Originally posted at http://newzealandglass.blogspot.co.nz/2014/12/more-mahy-mahi.html on 14 December 2014.
For those of you not conversant in New Zealand Māori, that’s a poor attempt at a pun. Mahi is Māori for work, and I want in this post to explore more of the work of Keith Mahy. In June 2013, I wrote about Keith’s death (http://newzealandglass.blogspot.co.nz/2013/06/keith-mahy-one-of-pioneers.html), and explored some of his early work on 18 October 2014 (http://newzealandglass.blogspot.co.nz/2014/10/are-these-early-pieces-by-keith-mahy.html). Following that I have had a wonderful opportunity to talk with Keith’s partner Shona, and see the wide range of examples of his work that Shona has. I was able to photograph these, and Shona kindly gave me several pieces. I’ve also come across some pieces held by others, and most recently was able to buy five wine goblets on TradeMe.
Keith was one of the pioneer glass artists in New Zealand, and one with a long career. This blog presents examples of Keith Mahy’s extensive glass practice, from the time he came to Northland from Christchurch in 1975 to set up his studios, initially at Otonga in 1976, then at Pahi from 1979 and lastly from 1986 in Whāngārei, at Northland Polytechnic and at Burning Issues.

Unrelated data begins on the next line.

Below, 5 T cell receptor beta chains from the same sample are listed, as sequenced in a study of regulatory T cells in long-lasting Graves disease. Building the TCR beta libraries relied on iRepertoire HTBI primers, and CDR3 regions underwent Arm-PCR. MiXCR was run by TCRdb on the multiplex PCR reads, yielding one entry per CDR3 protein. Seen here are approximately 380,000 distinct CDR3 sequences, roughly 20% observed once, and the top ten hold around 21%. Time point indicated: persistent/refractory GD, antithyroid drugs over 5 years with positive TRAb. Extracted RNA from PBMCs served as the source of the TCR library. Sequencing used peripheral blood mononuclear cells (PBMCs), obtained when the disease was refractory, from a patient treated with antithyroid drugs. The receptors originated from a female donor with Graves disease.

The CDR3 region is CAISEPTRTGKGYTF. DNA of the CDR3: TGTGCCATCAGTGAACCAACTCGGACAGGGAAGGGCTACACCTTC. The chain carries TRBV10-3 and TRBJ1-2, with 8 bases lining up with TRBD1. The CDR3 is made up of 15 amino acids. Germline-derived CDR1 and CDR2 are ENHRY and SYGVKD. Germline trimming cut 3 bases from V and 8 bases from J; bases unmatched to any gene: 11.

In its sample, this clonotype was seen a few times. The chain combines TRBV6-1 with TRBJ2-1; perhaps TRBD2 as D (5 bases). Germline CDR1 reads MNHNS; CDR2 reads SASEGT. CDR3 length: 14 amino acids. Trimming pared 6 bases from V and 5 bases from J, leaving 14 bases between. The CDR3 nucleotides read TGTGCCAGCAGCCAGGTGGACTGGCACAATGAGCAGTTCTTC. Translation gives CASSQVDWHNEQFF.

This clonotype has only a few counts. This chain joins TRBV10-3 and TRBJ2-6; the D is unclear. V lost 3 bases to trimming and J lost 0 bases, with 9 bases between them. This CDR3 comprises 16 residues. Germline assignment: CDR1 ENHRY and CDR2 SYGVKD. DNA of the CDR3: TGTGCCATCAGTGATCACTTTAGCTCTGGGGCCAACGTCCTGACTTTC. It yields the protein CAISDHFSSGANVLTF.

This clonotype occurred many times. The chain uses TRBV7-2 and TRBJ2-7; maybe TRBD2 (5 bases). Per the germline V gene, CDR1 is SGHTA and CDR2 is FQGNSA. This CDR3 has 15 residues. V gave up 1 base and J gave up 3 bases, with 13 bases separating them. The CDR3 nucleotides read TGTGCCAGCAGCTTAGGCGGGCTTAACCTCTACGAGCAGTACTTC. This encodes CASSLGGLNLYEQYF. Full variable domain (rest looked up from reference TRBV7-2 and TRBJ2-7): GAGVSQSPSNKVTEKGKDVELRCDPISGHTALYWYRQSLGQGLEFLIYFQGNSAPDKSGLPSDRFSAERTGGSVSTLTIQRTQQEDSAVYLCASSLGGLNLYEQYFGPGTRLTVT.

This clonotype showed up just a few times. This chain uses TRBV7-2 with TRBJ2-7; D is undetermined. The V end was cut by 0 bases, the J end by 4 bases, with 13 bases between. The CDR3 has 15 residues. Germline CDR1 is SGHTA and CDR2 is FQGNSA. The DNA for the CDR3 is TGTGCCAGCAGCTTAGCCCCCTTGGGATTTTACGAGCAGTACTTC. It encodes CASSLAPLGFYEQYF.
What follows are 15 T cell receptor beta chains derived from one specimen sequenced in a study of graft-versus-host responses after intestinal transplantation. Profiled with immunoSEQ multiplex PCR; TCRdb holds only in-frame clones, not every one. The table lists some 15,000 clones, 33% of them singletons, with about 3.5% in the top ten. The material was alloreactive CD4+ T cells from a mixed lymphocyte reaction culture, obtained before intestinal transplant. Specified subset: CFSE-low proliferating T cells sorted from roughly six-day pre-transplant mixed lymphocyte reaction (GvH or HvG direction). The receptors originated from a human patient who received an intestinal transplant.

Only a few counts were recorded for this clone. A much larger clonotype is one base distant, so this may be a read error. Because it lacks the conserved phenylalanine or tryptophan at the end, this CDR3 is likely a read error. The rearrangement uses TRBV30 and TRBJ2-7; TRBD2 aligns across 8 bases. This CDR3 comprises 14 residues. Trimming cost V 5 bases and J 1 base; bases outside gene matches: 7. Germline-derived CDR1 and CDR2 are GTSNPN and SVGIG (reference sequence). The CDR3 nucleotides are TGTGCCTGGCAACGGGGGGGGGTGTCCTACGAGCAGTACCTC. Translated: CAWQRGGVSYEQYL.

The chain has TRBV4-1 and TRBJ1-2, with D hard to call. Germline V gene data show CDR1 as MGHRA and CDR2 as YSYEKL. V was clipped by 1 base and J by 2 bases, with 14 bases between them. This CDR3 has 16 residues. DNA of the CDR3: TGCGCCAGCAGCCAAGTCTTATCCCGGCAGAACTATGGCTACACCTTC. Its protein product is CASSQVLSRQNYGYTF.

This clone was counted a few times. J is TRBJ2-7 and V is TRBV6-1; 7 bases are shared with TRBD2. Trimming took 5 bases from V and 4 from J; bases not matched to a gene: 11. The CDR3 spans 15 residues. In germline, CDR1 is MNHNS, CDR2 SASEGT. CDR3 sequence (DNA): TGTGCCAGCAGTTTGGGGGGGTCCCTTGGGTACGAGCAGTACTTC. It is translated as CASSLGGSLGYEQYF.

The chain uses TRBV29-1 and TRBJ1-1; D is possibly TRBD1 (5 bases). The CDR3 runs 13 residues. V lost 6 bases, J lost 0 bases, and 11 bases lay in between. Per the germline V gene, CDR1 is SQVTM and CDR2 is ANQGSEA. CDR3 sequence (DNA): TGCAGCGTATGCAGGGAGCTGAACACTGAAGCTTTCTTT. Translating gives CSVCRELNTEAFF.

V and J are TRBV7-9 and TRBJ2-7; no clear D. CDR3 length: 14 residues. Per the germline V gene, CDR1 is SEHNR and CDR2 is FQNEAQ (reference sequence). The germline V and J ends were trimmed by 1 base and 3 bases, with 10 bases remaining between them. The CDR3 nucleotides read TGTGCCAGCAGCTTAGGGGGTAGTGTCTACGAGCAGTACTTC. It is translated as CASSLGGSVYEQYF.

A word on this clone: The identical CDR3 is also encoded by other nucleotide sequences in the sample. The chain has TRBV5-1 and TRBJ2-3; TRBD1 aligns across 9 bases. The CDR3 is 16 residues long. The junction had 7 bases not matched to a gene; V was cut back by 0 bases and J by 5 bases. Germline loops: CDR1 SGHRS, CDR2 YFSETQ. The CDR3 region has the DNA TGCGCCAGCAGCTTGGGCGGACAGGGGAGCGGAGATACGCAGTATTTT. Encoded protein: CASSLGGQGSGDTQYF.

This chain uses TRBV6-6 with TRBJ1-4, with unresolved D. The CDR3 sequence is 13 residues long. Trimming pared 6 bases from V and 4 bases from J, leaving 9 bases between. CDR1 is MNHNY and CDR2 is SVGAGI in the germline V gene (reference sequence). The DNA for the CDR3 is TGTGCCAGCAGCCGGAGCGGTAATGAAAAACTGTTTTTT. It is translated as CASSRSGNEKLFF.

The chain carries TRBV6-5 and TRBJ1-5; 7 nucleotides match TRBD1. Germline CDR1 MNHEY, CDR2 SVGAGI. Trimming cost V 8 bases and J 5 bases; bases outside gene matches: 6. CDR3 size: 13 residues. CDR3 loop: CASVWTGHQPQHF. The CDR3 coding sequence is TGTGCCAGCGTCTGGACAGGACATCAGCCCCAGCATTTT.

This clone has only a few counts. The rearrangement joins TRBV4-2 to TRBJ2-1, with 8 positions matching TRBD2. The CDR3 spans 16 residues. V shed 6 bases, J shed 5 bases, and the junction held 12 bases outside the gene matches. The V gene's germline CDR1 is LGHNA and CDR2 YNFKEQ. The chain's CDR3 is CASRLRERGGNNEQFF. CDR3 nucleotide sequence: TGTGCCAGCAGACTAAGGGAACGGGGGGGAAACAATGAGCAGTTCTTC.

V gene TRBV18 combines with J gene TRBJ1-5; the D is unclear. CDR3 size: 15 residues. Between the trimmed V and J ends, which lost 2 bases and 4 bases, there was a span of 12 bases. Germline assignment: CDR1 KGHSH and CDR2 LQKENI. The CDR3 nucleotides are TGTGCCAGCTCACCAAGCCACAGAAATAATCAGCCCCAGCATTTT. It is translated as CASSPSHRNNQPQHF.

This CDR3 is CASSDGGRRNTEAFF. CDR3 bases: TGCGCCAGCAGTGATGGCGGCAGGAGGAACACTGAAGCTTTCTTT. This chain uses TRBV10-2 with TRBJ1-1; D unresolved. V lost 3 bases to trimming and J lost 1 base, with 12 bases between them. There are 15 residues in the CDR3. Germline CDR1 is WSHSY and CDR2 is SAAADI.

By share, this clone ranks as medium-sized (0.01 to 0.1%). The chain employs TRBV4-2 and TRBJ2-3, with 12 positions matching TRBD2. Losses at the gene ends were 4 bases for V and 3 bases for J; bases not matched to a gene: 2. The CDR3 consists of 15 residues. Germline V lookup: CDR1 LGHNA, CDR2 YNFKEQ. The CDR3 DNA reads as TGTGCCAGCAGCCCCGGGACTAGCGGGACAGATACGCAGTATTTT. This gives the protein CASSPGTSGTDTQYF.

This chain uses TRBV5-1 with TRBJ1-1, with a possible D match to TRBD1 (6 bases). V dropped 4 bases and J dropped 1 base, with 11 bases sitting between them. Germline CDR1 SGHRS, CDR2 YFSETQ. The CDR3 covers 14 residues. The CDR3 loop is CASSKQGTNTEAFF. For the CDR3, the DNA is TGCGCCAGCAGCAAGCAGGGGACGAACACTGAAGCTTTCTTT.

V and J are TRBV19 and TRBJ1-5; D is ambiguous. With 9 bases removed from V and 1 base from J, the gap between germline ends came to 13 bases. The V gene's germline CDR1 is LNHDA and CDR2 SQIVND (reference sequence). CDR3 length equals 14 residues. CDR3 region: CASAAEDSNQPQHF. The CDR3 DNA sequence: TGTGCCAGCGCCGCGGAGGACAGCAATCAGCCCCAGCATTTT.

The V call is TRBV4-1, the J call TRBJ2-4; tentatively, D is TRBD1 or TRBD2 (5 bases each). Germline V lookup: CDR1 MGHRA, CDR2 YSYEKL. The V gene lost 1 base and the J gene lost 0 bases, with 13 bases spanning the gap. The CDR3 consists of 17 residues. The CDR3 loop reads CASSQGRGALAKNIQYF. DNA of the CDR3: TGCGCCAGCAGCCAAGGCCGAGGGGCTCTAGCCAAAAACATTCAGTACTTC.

A couple in Whāngārei bought this decanter set and two pair of wine goblets, from the wine shop in Hikurangi in the 1970s. Keith saw a marketing opportunity in selling his work through a wine shop, so customers could purchase both the glasses and their contents.
These similar goblets belong to a friend who bought them from Keith’s studio at Pahi in the 1980s.
This pair of goblets, also bought at the wine shop in Hikurangi, are decorated with applied ‘squiggles’ (technical term!), which links them to Keith’s use of this decoration on other pieces.
I have puzzled over this small stoppered bottle for a decade, and finally the squiggles confirm I can be sure it was made by Keith Mahy.
But I couldn’t make up my mind about this decanter and goblets, which I see now are clearly Keith’s work, so I left them in the second hand shop where I found them. Sadly, it later closed. I wonder where they are now?